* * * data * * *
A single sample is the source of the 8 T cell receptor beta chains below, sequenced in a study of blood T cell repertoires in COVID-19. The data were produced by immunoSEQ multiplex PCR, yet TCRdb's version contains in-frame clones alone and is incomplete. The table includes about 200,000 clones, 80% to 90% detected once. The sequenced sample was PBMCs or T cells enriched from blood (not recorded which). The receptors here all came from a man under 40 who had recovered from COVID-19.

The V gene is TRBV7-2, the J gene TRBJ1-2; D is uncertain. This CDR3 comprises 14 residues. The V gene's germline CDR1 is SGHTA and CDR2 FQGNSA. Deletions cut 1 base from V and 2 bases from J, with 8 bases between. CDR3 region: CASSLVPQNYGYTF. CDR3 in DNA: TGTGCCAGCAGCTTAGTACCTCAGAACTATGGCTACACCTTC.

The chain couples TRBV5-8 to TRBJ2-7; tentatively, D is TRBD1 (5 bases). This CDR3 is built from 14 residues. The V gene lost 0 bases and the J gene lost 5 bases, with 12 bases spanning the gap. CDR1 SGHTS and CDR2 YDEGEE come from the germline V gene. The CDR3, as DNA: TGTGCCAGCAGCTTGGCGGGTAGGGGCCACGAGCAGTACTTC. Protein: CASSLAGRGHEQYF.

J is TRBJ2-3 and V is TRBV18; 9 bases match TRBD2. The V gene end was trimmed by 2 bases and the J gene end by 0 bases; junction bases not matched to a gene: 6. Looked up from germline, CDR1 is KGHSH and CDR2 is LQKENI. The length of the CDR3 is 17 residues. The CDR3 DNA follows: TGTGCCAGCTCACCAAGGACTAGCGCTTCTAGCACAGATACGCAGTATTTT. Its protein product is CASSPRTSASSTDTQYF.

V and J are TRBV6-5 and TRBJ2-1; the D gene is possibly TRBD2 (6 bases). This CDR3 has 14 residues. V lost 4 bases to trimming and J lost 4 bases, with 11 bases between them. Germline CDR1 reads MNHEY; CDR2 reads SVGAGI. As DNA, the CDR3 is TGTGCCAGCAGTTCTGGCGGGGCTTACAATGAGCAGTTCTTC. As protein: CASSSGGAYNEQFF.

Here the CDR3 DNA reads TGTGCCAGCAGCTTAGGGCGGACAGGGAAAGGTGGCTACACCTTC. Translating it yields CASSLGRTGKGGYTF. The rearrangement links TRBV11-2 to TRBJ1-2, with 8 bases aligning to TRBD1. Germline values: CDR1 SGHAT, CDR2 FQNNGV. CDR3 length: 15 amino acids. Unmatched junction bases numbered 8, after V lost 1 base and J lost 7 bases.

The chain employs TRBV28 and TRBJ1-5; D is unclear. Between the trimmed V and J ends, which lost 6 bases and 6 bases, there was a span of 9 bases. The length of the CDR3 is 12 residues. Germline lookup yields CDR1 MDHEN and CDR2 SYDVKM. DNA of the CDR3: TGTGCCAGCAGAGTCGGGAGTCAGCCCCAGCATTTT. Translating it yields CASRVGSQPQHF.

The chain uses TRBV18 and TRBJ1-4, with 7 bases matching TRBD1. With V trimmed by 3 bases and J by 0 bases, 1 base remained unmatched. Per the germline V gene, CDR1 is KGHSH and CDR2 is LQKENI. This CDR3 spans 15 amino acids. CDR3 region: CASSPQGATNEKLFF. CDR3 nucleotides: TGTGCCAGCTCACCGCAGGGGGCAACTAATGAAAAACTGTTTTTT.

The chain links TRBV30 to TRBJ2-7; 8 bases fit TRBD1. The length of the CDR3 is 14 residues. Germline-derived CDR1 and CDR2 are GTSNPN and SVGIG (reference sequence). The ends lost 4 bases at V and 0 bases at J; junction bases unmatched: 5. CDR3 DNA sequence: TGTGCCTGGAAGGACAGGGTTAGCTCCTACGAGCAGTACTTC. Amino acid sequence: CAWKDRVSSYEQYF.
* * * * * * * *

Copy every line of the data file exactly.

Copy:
A single sample is the source of the 8 T cell receptor beta chains below, sequenced in a study of blood T cell repertoires in COVID-19. The data were produced by immunoSEQ multiplex PCR, yet TCRdb's version contains in-frame clones alone and is incomplete. The table includes about 200,000 clones, 80% to 90% detected once. The sequenced sample was PBMCs or T cells enriched from blood (not recorded which). The receptors here all came from a man under 40 who had recovered from COVID-19.

The V gene is TRBV7-2, the J gene TRBJ1-2; D is uncertain. This CDR3 comprises 14 residues. The V gene's germline CDR1 is SGHTA and CDR2 FQGNSA. Deletions cut 1 base from V and 2 bases from J, with 8 bases between. CDR3 region: CASSLVPQNYGYTF. CDR3 in DNA: TGTGCCAGCAGCTTAGTACCTCAGAACTATGGCTACACCTTC.

The chain couples TRBV5-8 to TRBJ2-7; tentatively, D is TRBD1 (5 bases). This CDR3 is built from 14 residues. The V gene lost 0 bases and the J gene lost 5 bases, with 12 bases spanning the gap. CDR1 SGHTS and CDR2 YDEGEE come from the germline V gene. The CDR3, as DNA: TGTGCCAGCAGCTTGGCGGGTAGGGGCCACGAGCAGTACTTC. Protein: CASSLAGRGHEQYF.

J is TRBJ2-3 and V is TRBV18; 9 bases match TRBD2. The V gene end was trimmed by 2 bases and the J gene end by 0 bases; junction bases not matched to a gene: 6. Looked up from germline, CDR1 is KGHSH and CDR2 is LQKENI. The length of the CDR3 is 17 residues. The CDR3 DNA follows: TGTGCCAGCTCACCAAGGACTAGCGCTTCTAGCACAGATACGCAGTATTTT. Its protein product is CASSPRTSASSTDTQYF.

V and J are TRBV6-5 and TRBJ2-1; the D gene is possibly TRBD2 (6 bases). This CDR3 has 14 residues. V lost 4 bases to trimming and J lost 4 bases, with 11 bases between them. Germline CDR1 reads MNHEY; CDR2 reads SVGAGI. As DNA, the CDR3 is TGTGCCAGCAGTTCTGGCGGGGCTTACAATGAGCAGTTCTTC. As protein: CASSSGGAYNEQFF.

Here the CDR3 DNA reads TGTGCCAGCAGCTTAGGGCGGACAGGGAAAGGTGGCTACACCTTC. Translating it yields CASSLGRTGKGGYTF. The rearrangement links TRBV11-2 to TRBJ1-2, with 8 bases aligning to TRBD1. Germline values: CDR1 SGHAT, CDR2 FQNNGV. CDR3 length: 15 amino acids. Unmatched junction bases numbered 8, after V lost 1 base and J lost 7 bases.

The chain employs TRBV28 and TRBJ1-5; D is unclear. Between the trimmed V and J ends, which lost 6 bases and 6 bases, there was a span of 9 bases. The length of the CDR3 is 12 residues. Germline lookup yields CDR1 MDHEN and CDR2 SYDVKM. DNA of the CDR3: TGTGCCAGCAGAGTCGGGAGTCAGCCCCAGCATTTT. Translating it yields CASRVGSQPQHF.

The chain uses TRBV18 and TRBJ1-4, with 7 bases matching TRBD1. With V trimmed by 3 bases and J by 0 bases, 1 base remained unmatched. Per the germline V gene, CDR1 is KGHSH and CDR2 is LQKENI. This CDR3 spans 15 amino acids. CDR3 region: CASSPQGATNEKLFF. CDR3 nucleotides: TGTGCCAGCTCACCGCAGGGGGCAACTAATGAAAAACTGTTTTTT.

The chain links TRBV30 to TRBJ2-7; 8 bases fit TRBD1. The length of the CDR3 is 14 residues. Germline-derived CDR1 and CDR2 are GTSNPN and SVGIG (reference sequence). The ends lost 4 bases at V and 0 bases at J; junction bases unmatched: 5. CDR3 DNA sequence: TGTGCCTGGAAGGACAGGGTTAGCTCCTACGAGCAGTACTTC. Amino acid sequence: CAWKDRVSSYEQYF.